“Accept everything about yourself – I mean everything, You are you and that is the beginning and the end – no apologies, no regrets.”
Henry A. Kissinger
What does it take to become a leader anyway? Some would say money, good looks, or plain good fortune. Great leaders are born. Good leaders keep working on it, explains Herman Cain, talk show host and former executive of Godfathers Pizza. I pondered Hermans words during his presentation at a leadership seminar at the Regent University. His inspirational words were more than a sermon. It was a practical application of textbook theories. Analyzing Mr. Cains speech, I concluded that his leadership philosophy was consistent with contemporary leadership theories. Youve heard the argument about leaders being born and not made. Some people believe that you cant train people to be leaders.
Lets explore this theory. Hackman and Johnson, management gurus, explain that the trait approach of leadership advocates that nature plays a key role in determining leadership potential. Some leaders have an uncanny way of connecting with people and inspiring them. Are you one of these people?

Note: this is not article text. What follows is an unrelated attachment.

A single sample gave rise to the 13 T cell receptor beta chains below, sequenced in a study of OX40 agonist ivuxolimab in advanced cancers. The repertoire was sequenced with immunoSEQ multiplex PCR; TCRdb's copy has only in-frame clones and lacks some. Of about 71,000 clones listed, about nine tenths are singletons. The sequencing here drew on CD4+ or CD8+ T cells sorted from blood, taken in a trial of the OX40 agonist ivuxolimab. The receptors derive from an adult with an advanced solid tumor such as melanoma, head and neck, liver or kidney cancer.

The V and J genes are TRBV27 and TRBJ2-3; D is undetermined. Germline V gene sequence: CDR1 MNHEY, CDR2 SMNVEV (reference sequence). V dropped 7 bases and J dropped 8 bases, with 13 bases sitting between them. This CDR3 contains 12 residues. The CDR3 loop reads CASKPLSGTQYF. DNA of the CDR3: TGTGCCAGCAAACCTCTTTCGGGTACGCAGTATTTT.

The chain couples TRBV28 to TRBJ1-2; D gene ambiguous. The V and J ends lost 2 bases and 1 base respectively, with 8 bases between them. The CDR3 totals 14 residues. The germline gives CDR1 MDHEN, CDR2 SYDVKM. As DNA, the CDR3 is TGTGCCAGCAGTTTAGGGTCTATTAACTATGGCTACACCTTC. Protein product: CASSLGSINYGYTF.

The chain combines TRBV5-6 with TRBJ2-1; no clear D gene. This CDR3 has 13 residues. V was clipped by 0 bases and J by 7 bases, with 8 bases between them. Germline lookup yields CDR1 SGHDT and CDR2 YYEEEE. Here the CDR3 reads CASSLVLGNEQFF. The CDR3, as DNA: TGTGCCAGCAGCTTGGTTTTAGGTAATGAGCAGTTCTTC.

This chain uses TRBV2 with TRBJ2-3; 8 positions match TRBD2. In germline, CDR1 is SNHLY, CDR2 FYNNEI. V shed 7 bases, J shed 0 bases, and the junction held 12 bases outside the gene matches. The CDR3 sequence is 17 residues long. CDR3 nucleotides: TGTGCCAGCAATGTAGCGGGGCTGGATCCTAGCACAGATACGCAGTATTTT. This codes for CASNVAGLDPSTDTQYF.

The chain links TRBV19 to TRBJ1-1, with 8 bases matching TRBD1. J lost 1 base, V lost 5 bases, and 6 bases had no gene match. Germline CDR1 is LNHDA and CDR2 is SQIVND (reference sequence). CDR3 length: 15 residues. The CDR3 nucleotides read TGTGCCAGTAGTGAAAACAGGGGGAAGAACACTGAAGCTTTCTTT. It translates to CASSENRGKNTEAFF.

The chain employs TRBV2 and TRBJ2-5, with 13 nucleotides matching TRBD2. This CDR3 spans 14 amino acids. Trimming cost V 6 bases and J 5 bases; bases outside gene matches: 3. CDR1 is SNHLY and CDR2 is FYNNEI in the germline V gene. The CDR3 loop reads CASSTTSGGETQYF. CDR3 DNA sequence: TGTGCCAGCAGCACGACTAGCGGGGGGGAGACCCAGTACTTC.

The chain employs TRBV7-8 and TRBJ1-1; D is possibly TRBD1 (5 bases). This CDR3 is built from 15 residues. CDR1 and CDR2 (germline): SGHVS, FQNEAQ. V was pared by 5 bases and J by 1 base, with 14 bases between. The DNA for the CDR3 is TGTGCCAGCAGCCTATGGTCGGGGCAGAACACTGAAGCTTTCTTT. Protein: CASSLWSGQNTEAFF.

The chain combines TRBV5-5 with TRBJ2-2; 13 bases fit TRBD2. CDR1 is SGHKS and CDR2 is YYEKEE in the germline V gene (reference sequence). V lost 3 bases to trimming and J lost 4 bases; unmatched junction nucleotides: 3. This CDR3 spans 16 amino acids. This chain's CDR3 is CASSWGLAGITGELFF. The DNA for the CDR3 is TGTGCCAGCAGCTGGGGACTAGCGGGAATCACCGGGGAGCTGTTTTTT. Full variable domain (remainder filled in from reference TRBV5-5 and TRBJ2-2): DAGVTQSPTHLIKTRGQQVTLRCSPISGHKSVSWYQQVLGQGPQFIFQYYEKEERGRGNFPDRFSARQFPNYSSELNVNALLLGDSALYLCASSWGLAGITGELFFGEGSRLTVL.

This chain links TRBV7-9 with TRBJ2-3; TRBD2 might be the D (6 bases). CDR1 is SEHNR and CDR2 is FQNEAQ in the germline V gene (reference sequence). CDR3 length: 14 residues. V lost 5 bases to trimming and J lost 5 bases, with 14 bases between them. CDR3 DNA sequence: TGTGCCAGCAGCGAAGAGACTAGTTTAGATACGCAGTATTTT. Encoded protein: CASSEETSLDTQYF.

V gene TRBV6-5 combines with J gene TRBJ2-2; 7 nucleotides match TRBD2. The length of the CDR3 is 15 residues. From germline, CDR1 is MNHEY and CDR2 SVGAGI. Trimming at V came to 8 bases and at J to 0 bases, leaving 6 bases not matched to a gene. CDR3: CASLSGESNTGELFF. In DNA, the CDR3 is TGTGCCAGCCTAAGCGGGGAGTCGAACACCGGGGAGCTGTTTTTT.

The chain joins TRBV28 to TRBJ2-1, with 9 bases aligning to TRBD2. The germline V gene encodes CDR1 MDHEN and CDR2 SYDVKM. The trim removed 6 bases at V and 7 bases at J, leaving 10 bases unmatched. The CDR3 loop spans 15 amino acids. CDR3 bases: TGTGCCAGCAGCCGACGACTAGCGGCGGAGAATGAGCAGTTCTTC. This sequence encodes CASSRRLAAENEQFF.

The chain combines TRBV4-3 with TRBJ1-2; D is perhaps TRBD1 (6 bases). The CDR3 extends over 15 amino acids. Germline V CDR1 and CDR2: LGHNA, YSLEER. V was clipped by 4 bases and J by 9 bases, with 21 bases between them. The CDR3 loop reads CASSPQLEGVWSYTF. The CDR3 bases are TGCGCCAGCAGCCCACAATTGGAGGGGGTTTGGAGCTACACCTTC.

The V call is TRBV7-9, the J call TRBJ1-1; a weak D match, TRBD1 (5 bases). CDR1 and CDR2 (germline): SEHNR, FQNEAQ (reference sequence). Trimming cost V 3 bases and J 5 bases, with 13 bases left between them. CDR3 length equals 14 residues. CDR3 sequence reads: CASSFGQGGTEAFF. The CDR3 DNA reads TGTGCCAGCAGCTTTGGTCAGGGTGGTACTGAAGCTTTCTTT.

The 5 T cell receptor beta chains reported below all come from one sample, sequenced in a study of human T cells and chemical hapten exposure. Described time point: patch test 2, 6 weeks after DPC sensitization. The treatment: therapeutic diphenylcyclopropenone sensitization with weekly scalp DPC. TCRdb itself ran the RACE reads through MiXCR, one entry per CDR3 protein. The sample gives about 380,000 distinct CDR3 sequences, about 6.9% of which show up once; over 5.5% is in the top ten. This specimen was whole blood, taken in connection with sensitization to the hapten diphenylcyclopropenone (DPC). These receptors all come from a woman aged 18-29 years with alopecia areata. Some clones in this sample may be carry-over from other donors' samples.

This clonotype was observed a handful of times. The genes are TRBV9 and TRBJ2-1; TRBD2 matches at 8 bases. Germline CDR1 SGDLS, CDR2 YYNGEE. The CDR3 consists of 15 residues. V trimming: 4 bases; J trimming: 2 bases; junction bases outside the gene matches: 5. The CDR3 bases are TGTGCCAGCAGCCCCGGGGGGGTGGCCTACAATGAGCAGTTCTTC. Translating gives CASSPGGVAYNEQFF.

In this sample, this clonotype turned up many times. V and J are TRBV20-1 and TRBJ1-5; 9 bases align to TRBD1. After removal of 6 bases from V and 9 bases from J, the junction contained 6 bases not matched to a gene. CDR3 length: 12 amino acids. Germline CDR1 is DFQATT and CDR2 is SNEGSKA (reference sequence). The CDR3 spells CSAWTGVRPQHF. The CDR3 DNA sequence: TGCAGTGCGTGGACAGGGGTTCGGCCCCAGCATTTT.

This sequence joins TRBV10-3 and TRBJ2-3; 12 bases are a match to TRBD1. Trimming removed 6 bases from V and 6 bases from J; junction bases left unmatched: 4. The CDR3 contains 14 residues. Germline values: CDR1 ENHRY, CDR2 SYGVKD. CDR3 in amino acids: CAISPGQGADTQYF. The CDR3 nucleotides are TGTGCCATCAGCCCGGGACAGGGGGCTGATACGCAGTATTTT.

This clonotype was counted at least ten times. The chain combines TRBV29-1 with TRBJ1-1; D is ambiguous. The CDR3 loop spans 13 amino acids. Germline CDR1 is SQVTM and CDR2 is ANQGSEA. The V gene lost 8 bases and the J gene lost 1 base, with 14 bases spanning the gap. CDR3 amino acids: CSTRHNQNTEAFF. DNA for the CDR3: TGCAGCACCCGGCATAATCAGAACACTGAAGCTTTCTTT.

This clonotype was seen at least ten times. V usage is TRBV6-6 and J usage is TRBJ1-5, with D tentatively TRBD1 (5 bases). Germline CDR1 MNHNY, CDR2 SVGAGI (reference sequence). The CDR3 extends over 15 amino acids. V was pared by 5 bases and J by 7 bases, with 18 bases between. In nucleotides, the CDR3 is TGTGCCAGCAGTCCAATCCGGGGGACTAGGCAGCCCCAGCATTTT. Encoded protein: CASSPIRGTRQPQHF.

Before you run with this concept, I would suggest that this concept is one leadership theory among many others. Fortunately, you dont need to go to plastic surgery to become a more attractive leader. Although genetics may assist a leader in supporting his/her calling, our own DNA does not trap us. Tall, attractive, and charismatic leaders may be media magnets in America, but you dont need to concern yourself with that fact. Certainly, not! Our environment plays a part in leadership development. Leaders can learn how to be more effective; however, this desire must come from the leader. The heart of a leader comes from within. A leader does need to possess a positive charisma so that he/she can demonstrate confidence to followers. Start displaying the right attitude and showcase your attractive leadership!
Johnson, C. & Hackman, M. (2000). Leadership: A Communication Perspective. Waveland Press.
(c) 2006 by Daryl D. Green